I actually think brand development is important to us in this space. If you look at a bunch of the devices out today--cutting-edge things like the Q and the Dash and the BlackJack--getting people aware that those are Windows Mobile devices, and that when they go into a store that they want to ask for a Windows Mobile device, is an important objective for us.
Today, people actually don't think about the company RIM (Research In Motion) as much as BlackBerry the brand. We want people when they think about these handsets, not so much thinking "That's a phone from Microsoft," because it's not. What we want them to think is "Oh, that's a Windows Mobile phone and that's what I want."
Who do you view as the most serious competitors in the phone space?
Bach: Certainly the two people that have the most attention here would be RIM/BlackBerry and Nokia/Symbian. We're ahead of RIM/BlackBerry today. We're still behind Nokia. They do a lot of feature phone work, so that makes the volume comparisons really tough for us. In the business space, certainly, we think we're getting tons of traction, even in competing against Nokia.
On the Xbox side of things, is there any update there?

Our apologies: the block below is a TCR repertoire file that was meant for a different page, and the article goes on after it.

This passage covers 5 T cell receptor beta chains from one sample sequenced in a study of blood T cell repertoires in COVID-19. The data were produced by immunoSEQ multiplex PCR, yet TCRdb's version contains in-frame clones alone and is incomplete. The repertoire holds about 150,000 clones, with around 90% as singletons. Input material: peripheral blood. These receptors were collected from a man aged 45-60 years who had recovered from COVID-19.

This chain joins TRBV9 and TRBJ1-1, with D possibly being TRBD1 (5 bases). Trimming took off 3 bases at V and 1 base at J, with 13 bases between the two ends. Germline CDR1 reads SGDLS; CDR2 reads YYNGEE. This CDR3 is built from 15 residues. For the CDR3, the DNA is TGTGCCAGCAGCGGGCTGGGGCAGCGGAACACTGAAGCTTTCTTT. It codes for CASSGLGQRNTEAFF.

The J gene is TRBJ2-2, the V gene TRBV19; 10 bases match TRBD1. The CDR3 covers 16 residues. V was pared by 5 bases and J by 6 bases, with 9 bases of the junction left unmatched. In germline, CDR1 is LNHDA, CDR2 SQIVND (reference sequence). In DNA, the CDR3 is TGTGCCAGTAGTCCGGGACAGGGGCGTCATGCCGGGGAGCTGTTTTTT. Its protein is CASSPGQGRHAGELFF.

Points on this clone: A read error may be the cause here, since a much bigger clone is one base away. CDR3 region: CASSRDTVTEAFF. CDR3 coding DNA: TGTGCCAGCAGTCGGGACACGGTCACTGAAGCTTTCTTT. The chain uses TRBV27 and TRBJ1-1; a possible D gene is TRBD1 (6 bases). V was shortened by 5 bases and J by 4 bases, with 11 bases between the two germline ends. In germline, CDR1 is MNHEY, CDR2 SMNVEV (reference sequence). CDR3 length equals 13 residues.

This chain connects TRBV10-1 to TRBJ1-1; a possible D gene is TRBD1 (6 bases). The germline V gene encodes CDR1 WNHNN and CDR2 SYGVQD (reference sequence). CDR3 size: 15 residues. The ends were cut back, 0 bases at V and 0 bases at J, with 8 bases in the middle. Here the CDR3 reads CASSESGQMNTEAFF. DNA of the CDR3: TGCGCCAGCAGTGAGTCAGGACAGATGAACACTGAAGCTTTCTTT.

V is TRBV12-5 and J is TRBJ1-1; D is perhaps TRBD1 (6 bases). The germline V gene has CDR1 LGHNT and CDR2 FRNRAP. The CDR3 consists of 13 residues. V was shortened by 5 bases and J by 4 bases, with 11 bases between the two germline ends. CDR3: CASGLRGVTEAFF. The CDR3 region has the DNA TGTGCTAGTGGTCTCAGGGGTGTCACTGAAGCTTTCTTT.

Bach: Xbox continues to go quite well. We continue to see the kind of market momentum we had coming through the holiday. January went, I'd say, as we planned it to go. It's always a good month.
The game lineup continues to look awesome. Gears of War has continued to sell very well, and as an online phenomenon, is really driving Xbox Live in a big way.
So the shipment cut on Xbox is really just an inventory thing, then?
Bach: It's all part of managing the business. Everybody always asks me, "So when are you going to make money?" We've told people we're excited about the volume we're at. Getting to 10 million was a big milestone.
But we've also told people that next year, we're going to make money and we're going to run the business to make money. Given where we see competitors priced and where we see their volumes in the marketplace, we feel great about where we are. We're taking the opportunity to make sure we are optimizing the business model. That may mean a few fewer units in the short term, but we think it means a bigger and better business in the long term.